Imagine if Lead had a more dangerous sounding ring to it, like Phoradendron Villosum
As the national discussion of the ever growing problem of lead exposure continues, we are truly surprised that the current outrage isn’t more widespread. While people continue to live in houses lined with Lead, and drink water contaminated with invisible Lead, it could be credited in part to people being desensitized to the actual word Lead. It doesn’t exactly have a poisonous ring to it, and we want you to imagine what it would feel like if lead had a more dangerous name.
If Lead was called Phoradendron Villosum, this is what some of the headlines this week would look like:
R.I. asked to probe phoradendron villosum levels in school drinking water
State Senator: Memphis needs more phoradendron villosum testing
Parents, school officials meet about phoradendron villosum water in schools
Phoradendron Villosum-tainted water found in 9 Boston school buildings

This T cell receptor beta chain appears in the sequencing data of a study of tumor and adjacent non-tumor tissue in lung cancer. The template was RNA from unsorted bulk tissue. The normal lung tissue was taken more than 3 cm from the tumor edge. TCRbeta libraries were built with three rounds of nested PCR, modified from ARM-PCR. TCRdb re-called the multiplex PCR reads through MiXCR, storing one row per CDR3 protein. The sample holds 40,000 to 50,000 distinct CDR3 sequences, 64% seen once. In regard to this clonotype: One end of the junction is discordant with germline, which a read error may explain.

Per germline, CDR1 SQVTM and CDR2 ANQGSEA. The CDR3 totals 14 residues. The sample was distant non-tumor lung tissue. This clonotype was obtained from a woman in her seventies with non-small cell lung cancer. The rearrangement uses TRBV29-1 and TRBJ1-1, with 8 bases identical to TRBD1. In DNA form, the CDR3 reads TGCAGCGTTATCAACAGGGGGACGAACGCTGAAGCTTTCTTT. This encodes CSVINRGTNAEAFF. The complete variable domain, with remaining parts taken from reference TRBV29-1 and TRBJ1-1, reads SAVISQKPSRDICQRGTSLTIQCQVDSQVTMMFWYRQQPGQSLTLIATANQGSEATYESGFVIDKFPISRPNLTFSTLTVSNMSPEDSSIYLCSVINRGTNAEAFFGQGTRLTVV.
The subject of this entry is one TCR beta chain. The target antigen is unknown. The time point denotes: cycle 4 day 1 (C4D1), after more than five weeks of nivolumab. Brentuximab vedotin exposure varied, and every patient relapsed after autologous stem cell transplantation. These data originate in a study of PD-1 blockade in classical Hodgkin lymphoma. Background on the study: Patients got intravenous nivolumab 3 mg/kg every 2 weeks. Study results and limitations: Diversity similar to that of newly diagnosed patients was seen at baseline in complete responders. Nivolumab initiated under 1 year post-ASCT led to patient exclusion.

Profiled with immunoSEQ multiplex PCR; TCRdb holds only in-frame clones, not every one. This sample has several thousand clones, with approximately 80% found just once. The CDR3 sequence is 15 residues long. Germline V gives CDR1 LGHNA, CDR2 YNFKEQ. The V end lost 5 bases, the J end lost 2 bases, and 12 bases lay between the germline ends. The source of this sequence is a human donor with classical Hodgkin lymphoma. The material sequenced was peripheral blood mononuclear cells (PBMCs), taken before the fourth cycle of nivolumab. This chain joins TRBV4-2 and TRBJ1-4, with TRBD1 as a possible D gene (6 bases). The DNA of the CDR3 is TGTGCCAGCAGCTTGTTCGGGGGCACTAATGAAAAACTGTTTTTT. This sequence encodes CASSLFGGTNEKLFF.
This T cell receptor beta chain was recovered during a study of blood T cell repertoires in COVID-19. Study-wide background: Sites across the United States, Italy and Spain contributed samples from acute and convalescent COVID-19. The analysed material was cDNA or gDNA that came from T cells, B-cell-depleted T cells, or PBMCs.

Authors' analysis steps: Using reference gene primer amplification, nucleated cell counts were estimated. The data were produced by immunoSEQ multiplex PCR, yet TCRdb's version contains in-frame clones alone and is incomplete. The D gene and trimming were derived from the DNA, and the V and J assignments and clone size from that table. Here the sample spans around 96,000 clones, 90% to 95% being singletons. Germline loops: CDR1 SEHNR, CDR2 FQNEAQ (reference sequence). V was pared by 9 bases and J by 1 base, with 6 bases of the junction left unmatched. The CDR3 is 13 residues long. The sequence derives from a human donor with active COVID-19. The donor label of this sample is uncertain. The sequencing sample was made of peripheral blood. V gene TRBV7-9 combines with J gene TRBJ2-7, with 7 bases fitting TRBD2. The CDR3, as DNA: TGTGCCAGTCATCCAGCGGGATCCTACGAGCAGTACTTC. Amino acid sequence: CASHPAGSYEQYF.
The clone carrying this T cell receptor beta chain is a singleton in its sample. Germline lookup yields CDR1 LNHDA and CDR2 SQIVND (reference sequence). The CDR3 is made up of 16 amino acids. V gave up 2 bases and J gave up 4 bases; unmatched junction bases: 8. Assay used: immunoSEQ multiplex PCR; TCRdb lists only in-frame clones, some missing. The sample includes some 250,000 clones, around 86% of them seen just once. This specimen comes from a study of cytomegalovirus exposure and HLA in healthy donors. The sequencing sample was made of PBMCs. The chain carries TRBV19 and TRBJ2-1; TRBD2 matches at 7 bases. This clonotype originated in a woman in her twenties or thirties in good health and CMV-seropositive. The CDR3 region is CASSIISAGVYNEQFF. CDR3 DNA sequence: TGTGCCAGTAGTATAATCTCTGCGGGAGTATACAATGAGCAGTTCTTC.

Parents still worried about phoradendron villosum in water at city schools
(A picture of phoradendron villosum aka mistletoe)
Phoradendron Villosum is a poisonous plant that can cause gastrointestinal trouble, dermatitis, hypothermia, and an irregular heartbeat.
If Lead was called Phoradendron Villosum, this is what some of the some statistics would look like:
CDC estimates that there are 535,000 children ages 1-5 with elevated levels of phoradendron villosum in their blood.
There are an estimated 2,133,000 homes in America that contain both an interior phoradendron villosum dust hazard and a child under 6 years old.
75 percent of the nation’s housing contains phoradendron villosum based paint
At this point, I’m sure you see where we’re going. All of these headlines and facts really do sound a lot worse when you stigmatize the word. Ironically, Phoradendron Villosum is also known as Mistletoe. For those not familiar, it is a Christmas tradition to hang Mistletoe in your home, and to kiss when you’re under it with someone. Every year, tons of people bring this dangerous plant willingly into their homes in the name of tradition. Much like Lead, I’m sure most people have no idea how dangerous it really is. However, unlike lead, Mistletoe isn’t responsible for the poisoning of America’s youth. The only way for this problem to get more exposure is by talking about it. Make sure everyone you know is aware of the lead problem in America, and make sure you know that you’re safe.
Find out if you have Lead in your home. Ease your mind with one of our DIY Lead Test Kits
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